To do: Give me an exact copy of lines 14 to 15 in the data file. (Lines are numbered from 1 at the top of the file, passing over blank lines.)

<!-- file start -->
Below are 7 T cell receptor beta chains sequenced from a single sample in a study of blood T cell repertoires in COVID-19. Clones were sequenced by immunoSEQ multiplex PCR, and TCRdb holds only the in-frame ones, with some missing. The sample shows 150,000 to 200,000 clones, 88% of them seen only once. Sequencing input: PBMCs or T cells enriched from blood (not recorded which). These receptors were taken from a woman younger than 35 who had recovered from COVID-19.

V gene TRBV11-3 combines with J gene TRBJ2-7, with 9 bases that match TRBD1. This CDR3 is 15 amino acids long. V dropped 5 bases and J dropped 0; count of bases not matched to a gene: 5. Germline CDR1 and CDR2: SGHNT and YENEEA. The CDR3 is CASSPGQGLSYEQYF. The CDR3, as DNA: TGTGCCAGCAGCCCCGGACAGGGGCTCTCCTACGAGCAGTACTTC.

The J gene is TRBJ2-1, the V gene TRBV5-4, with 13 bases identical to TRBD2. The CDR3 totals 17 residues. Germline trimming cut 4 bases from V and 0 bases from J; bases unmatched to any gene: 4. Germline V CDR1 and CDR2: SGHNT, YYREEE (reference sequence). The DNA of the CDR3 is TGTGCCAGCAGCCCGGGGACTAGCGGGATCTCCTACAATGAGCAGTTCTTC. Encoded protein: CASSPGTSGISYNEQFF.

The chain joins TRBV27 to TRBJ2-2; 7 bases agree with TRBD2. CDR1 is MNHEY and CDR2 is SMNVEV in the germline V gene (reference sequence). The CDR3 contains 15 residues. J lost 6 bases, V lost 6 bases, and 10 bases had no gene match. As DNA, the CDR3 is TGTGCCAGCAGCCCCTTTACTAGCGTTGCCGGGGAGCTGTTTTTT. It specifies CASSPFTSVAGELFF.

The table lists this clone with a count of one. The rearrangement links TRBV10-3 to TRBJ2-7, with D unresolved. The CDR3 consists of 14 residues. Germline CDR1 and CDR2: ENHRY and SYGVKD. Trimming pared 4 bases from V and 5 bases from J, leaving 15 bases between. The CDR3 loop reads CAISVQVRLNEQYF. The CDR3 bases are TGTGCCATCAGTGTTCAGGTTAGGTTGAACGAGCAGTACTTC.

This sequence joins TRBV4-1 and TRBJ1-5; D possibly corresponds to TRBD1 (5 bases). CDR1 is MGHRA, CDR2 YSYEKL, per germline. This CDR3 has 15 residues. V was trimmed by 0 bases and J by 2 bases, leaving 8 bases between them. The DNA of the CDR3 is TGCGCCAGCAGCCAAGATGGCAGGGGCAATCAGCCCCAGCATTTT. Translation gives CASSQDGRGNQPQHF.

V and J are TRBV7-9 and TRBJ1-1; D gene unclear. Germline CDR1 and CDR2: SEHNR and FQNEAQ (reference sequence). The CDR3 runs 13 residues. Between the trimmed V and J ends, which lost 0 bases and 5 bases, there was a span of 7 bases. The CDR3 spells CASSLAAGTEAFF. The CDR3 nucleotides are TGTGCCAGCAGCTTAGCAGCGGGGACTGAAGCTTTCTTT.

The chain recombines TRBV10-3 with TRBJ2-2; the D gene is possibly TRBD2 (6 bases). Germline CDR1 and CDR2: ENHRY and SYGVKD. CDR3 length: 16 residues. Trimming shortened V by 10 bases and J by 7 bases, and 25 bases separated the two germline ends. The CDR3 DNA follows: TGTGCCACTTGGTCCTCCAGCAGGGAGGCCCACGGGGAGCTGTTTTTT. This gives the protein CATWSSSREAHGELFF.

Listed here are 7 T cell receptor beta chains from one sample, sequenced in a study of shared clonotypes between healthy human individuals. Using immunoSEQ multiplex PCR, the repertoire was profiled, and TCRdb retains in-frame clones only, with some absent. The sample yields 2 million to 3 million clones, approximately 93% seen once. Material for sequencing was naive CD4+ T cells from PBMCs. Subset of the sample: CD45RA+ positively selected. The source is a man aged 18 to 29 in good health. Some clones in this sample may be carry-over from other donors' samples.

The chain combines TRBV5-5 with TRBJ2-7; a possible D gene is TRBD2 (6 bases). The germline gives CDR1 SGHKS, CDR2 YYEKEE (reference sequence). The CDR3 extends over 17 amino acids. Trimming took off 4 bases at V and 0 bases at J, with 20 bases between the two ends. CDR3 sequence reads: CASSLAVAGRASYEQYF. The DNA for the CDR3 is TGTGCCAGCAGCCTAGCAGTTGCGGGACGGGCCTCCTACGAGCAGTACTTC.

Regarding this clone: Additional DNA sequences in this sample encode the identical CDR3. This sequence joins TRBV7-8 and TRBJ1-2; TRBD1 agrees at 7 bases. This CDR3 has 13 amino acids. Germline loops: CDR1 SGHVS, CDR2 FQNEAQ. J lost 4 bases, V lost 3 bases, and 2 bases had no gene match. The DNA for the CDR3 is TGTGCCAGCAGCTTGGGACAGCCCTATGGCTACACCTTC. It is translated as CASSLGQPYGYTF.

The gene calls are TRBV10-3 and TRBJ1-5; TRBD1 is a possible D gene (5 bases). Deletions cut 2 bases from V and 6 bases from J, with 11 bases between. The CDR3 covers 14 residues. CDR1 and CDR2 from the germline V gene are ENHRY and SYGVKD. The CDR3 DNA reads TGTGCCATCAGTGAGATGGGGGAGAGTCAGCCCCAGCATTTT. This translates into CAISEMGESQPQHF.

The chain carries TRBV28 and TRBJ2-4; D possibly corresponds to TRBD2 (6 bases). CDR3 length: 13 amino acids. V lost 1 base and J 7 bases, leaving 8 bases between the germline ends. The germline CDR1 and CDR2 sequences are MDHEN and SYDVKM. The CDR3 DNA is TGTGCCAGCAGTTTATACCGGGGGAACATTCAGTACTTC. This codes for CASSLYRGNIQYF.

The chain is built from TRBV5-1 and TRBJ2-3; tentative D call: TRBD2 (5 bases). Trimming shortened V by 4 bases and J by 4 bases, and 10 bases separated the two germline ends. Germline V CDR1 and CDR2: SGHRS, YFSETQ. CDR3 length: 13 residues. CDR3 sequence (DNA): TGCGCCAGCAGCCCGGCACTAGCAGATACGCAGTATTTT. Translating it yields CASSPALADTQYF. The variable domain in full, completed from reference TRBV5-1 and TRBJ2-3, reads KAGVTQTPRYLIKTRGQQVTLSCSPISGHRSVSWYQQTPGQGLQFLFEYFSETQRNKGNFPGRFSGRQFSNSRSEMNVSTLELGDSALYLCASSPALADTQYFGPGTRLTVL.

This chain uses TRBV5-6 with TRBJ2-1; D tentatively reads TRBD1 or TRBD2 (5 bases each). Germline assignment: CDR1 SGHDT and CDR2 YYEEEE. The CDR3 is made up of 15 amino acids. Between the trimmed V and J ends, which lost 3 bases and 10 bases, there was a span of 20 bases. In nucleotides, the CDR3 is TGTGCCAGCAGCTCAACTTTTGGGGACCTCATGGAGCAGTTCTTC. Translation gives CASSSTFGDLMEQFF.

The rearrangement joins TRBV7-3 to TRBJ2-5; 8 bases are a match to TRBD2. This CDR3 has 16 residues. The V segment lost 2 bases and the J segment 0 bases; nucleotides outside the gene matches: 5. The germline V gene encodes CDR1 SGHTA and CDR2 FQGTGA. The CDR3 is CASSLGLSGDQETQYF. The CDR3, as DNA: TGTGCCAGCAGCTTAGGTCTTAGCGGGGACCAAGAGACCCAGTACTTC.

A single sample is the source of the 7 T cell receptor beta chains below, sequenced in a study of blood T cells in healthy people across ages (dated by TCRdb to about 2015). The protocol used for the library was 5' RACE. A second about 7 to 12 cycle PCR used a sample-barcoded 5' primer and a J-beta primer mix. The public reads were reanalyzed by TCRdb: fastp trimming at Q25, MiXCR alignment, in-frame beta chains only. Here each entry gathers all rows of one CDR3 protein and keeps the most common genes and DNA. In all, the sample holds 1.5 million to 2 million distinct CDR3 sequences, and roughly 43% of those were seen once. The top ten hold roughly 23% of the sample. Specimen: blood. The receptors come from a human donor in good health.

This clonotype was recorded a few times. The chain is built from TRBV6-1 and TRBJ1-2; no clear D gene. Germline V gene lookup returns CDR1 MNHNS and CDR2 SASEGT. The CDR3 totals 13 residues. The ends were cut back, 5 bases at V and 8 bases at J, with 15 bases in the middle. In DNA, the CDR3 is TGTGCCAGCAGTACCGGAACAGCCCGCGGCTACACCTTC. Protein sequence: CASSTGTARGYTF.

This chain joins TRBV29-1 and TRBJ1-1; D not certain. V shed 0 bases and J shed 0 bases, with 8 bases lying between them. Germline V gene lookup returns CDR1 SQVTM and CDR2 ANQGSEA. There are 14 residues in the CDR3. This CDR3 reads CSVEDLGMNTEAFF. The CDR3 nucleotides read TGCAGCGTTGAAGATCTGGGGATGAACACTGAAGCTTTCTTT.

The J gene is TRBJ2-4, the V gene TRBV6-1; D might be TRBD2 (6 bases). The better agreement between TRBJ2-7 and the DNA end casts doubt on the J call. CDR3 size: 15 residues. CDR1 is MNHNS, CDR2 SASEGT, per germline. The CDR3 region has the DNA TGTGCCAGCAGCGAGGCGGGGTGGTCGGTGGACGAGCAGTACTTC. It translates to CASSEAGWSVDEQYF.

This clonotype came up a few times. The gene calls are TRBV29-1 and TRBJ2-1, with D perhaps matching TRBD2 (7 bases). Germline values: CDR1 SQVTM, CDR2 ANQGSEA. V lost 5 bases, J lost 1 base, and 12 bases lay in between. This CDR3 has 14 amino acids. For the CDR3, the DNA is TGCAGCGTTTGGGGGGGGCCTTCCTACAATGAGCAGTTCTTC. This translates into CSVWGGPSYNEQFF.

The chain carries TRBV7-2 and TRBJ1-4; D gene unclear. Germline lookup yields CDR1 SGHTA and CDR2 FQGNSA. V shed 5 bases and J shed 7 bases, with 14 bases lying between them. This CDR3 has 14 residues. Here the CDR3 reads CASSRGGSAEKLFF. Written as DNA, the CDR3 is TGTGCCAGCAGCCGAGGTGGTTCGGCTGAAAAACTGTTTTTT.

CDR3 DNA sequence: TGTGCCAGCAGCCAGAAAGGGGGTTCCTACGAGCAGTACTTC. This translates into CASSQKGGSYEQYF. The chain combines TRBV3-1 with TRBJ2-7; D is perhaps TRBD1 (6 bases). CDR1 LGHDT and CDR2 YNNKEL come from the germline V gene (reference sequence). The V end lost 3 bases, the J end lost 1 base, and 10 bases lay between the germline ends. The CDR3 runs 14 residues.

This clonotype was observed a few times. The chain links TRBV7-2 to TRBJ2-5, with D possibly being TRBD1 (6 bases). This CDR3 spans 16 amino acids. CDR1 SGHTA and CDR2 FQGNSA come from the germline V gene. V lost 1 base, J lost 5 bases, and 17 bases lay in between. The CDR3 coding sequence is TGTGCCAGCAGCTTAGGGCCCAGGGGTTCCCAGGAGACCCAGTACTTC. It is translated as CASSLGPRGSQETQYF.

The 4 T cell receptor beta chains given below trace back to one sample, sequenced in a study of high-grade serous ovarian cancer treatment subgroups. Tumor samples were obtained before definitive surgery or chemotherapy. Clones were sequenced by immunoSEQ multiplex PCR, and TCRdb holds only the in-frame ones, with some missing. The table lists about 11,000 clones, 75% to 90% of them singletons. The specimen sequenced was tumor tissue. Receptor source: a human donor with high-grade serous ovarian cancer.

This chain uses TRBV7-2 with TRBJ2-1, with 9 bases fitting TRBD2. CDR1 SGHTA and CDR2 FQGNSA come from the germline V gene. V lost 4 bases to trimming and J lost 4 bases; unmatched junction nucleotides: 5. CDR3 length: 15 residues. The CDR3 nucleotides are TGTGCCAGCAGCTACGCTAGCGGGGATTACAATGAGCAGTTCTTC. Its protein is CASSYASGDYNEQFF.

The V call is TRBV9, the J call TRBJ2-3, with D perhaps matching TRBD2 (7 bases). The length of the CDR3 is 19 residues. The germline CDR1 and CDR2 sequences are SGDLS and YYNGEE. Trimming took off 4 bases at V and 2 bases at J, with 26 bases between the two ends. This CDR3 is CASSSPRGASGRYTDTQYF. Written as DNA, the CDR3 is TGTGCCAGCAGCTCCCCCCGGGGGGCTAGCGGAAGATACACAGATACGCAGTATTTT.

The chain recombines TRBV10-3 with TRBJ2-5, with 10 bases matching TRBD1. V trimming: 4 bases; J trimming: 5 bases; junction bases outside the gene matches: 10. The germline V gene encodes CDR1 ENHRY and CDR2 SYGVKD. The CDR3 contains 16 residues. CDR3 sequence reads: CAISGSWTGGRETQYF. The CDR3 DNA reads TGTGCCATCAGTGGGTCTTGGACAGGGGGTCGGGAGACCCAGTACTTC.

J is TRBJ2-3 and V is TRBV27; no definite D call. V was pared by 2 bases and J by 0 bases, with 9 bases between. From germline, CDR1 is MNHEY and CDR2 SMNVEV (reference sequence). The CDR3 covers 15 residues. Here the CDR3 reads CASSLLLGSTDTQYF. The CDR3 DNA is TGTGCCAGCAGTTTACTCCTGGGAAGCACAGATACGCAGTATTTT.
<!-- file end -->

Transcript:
The chain is built from TRBV5-1 and TRBJ2-3; tentative D call: TRBD2 (5 bases). Trimming shortened V by 4 bases and J by 4 bases, and 10 bases separated the two germline ends. Germline V CDR1 and CDR2: SGHRS, YFSETQ. CDR3 length: 13 residues. CDR3 sequence (DNA): TGCGCCAGCAGCCCGGCACTAGCAGATACGCAGTATTTT. Translating it yields CASSPALADTQYF. The variable domain in full, completed from reference TRBV5-1 and TRBJ2-3, reads KAGVTQTPRYLIKTRGQQVTLSCSPISGHRSVSWYQQTPGQGLQFLFEYFSETQRNKGNFPGRFSGRQFSNSRSEMNVSTLELGDSALYLCASSPALADTQYFGPGTRLTVL.

This chain uses TRBV5-6 with TRBJ2-1; D tentatively reads TRBD1 or TRBD2 (5 bases each). Germline assignment: CDR1 SGHDT and CDR2 YYEEEE. The CDR3 is made up of 15 amino acids. Between the trimmed V and J ends, which lost 3 bases and 10 bases, there was a span of 20 bases. In nucleotides, the CDR3 is TGTGCCAGCAGCTCAACTTTTGGGGACCTCATGGAGCAGTTCTTC. Translation gives CASSSTFGDLMEQFF.